Connie Schultz | Maybe If Teens Talk About Sex, Adults Will Listen

On Monday night, two teenagers in the Midwest stood before their city’s school board and essentially pleaded that the grown-ups in charge change how sex education is taught in their district.

Their courage was a timely reminder that we ignore our children at their peril.

The first student to speak in the room of 150 or so in attendance was 17-year-old Daniel Sparks.

Teenage boys don’t come any more clean-cut or poised than Danny. In a strong, steady voice, the high-school junior in Parma, Ohio, Cleveland’s largest suburb, attacked the district’s abstinence-only-until-marriage sex education program taught by Operation Keepsake.

The program may sound like a military exercise, but it sends kids virtually unarmed into a sexually complex and potentially dangerous world.

This, Daniel told the school board, is poor public health.

“Operation Keepsake has made me question education as a whole, for while they scared us into understanding what could go wrong, they afforded us no information on how things could go right,” he said. “On how to protect ourselves, on the effectiveness of contraception, and empowering us with knowledge to make the right decisions before making the wrong ones.”

Daniel told the board that for 19 months, he has been unable to meet or even speak with those responsible for making decisions about how he and his classmates learn about sex, despite his dozens of letters, phone calls and e-mails.

“As a gay student,” he asked, “how can I be expected to uphold a standard of abstinence until marriage when I live in a state where I cannot marry?” Daniel’s classmate who spoke, 16-year-old Jelena Loncar, borrowed from Operation Keepsake’s own language to blast the curriculum for promoting gender stereotypes.

“I personally don’t view men as predators or protectors,” she said. “And I certainly don’t view myself as a treasure or a target. I found it insulting and undermining that Operation Keepsake reduced me to a social stereotype.”

Daniel and Jelena added that they are abstinent, but only because access to comprehensive sex education elsewhere helped them make informed and confident choices for their young lives.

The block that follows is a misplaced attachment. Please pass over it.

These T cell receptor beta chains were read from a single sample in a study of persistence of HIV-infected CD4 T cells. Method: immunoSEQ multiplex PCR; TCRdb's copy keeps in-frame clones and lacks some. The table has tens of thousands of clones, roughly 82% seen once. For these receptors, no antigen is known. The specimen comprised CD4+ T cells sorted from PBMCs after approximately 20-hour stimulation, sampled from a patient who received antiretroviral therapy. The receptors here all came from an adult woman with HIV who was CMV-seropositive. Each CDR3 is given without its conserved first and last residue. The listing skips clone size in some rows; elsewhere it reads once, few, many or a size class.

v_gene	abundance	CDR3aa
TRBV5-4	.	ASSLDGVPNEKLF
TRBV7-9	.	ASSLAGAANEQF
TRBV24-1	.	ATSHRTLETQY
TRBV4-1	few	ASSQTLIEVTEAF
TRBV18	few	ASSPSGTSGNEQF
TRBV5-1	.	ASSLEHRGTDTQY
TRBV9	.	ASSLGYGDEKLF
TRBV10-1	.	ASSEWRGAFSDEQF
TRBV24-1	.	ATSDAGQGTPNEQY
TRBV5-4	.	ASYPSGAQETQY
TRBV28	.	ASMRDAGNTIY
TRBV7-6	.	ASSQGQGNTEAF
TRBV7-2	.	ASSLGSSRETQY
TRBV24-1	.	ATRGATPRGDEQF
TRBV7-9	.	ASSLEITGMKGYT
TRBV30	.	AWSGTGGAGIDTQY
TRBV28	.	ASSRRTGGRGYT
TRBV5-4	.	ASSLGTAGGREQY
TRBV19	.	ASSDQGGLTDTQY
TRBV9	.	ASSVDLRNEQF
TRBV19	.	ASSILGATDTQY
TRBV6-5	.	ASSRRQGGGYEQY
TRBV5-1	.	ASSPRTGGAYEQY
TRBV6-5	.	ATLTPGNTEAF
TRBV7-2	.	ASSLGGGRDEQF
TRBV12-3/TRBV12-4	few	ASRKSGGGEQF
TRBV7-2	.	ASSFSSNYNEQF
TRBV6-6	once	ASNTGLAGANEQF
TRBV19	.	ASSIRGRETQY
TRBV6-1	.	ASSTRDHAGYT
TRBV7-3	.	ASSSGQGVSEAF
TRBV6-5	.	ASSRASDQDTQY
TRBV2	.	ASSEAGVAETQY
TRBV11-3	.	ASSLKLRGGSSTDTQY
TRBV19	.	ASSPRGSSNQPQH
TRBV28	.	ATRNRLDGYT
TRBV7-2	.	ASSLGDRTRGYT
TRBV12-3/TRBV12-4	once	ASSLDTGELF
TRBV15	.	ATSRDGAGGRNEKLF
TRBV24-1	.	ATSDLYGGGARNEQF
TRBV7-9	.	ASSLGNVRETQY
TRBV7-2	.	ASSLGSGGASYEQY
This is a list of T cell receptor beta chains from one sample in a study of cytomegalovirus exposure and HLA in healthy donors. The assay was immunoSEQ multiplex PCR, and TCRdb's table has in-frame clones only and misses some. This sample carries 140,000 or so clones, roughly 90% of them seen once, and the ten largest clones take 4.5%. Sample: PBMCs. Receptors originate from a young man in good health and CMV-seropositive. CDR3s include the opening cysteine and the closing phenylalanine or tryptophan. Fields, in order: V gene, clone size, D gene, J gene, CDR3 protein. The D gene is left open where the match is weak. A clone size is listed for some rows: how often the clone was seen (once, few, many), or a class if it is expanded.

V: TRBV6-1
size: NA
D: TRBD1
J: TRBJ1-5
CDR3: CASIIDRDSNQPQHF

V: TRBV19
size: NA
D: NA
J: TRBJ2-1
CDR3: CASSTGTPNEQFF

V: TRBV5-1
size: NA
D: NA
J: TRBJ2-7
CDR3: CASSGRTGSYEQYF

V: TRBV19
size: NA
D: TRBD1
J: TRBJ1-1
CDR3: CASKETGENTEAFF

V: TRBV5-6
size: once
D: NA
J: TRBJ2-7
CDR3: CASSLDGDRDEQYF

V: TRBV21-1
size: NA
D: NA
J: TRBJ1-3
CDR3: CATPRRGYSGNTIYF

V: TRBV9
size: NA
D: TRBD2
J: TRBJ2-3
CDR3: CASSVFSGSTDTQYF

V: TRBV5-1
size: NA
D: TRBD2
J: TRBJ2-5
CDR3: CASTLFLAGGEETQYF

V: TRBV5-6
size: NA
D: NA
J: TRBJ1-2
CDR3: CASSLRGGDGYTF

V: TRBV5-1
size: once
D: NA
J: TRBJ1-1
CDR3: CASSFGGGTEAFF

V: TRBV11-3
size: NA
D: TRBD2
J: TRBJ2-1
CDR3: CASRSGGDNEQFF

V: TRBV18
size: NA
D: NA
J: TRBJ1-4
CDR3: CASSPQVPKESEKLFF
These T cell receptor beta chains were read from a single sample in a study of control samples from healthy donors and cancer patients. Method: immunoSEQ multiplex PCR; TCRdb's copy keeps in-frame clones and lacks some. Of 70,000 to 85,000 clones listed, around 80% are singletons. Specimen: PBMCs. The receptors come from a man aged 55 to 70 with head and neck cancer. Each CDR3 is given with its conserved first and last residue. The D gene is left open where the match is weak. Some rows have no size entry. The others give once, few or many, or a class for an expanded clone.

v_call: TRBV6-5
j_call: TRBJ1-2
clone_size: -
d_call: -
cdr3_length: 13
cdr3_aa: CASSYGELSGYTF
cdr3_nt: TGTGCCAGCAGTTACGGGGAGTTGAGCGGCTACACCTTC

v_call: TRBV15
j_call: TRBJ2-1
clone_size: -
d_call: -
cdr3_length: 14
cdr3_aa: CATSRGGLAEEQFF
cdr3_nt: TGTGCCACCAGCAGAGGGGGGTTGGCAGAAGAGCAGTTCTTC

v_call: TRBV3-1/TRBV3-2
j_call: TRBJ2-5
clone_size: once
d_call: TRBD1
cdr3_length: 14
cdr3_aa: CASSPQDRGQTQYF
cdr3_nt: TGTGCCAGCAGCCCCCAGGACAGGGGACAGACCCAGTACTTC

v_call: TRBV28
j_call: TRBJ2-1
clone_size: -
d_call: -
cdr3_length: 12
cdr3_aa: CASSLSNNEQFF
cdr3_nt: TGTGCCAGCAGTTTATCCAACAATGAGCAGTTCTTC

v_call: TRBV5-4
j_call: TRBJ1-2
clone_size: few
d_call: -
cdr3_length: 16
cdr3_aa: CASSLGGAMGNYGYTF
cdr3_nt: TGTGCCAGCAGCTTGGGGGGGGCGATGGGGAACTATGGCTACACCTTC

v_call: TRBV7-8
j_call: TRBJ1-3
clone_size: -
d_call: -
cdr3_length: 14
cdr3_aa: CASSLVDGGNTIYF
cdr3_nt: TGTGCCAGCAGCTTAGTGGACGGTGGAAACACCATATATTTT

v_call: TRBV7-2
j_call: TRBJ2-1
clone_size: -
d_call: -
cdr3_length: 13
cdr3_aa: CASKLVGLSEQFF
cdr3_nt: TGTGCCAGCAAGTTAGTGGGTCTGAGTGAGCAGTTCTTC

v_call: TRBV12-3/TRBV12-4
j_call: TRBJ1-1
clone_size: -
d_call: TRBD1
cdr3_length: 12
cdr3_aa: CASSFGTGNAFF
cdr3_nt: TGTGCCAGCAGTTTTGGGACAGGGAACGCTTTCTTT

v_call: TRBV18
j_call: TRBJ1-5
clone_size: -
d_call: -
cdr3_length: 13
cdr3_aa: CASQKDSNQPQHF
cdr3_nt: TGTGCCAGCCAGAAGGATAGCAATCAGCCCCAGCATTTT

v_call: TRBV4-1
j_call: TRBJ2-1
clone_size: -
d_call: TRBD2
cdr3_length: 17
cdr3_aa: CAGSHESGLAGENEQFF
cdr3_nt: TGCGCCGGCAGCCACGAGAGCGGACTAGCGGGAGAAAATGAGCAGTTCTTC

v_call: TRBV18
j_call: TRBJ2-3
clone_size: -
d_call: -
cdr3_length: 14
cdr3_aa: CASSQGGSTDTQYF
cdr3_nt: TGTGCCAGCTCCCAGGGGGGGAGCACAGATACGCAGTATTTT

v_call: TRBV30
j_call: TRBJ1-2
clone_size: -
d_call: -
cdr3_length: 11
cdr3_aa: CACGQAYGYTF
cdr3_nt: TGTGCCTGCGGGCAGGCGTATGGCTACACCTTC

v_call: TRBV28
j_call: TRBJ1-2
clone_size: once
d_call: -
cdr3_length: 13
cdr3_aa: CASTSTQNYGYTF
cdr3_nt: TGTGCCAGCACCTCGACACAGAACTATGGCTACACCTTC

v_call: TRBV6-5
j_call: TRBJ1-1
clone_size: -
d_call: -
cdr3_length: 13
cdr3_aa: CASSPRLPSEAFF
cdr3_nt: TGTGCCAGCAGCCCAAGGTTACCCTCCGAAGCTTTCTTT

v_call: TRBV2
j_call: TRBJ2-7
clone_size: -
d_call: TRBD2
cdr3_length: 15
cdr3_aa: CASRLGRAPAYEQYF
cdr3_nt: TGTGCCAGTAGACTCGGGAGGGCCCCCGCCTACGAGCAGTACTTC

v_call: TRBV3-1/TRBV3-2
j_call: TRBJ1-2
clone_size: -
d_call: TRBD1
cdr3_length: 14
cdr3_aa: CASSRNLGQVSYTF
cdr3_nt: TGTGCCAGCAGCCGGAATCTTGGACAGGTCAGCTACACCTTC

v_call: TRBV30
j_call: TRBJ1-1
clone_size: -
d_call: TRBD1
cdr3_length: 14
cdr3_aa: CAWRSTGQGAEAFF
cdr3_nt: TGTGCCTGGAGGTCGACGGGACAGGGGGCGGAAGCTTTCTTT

The audience was respectful during the students’ speeches. There were audible gasps only after Jelena pointed out that in her high school’s sophomore class alone, eight girls are pregnant.

Several parents came up afterward to congratulate the teenagers for their courage and to voice support. The superintendent assured Daniel that she will meet with him. She told me later she favors comprehensive sex education and will form a committee to “start the conversation.”

Most parents — liberal, conservative and somewhere in between — want their children to abstain from sex, but they also want them to be safe if they choose otherwise. The overwhelming majority of studies have shown, time and again, that abstinence-plus education is more effective than programs like Operation Keepsake.

Abstinence-only proponents are heralding a small study published earlier this month in the Archives of Pediatrics & Adolescent Medicine that showed for the first time that their brand of sex education reduced sexual activity by nearly a third in 12- and 13-year-olds. The study involved 662 African-American middle-school students in four low-income schools in the Northeast.

An editorial accompanying the report cautioned against reading too much into this, and the study’s lead author, psychologist John B. Jemmott III, agreed.

“Policy should not be based on just one study, but an accumulation of empirical findings from several well-designed, well-executed studies,” Jemmott wrote.

Meanwhile, let’s keep this in mind: The Centers for Disease Control and Prevention reported only three months ago that chlamydia, gonorrhea and syphilis continue to spread in the United States and that almost half of the 19 million new sexually transmitted infections each year affect 15- to 24-year-olds.

“We have among the highest rates of STDs of any developed country in the world,” John Douglas, director of the division of sexually transmitted diseases at the CDC, told Reuters.

“We haven’t been promoting the full battery of messages,” Douglas said. “We have been sending people out with one seat belt in the whole car.”

When it comes to protecting our kids, perhaps we need more teenagers like Daniel Sparks and Jelena Loncar in the driver’s seat.

Connie Schultz is a Pulitzer Prize-winning columnist for The Plain Dealer in Cleveland and the author of two books from Random House, “Life Happens” and “… and His Lovely Wife.” She is a featured contributor in a recently released book by Bloomsbury, “The Speech: Race and Barack Obama’s ‘A More Perfect Union.'”

Copyright 2010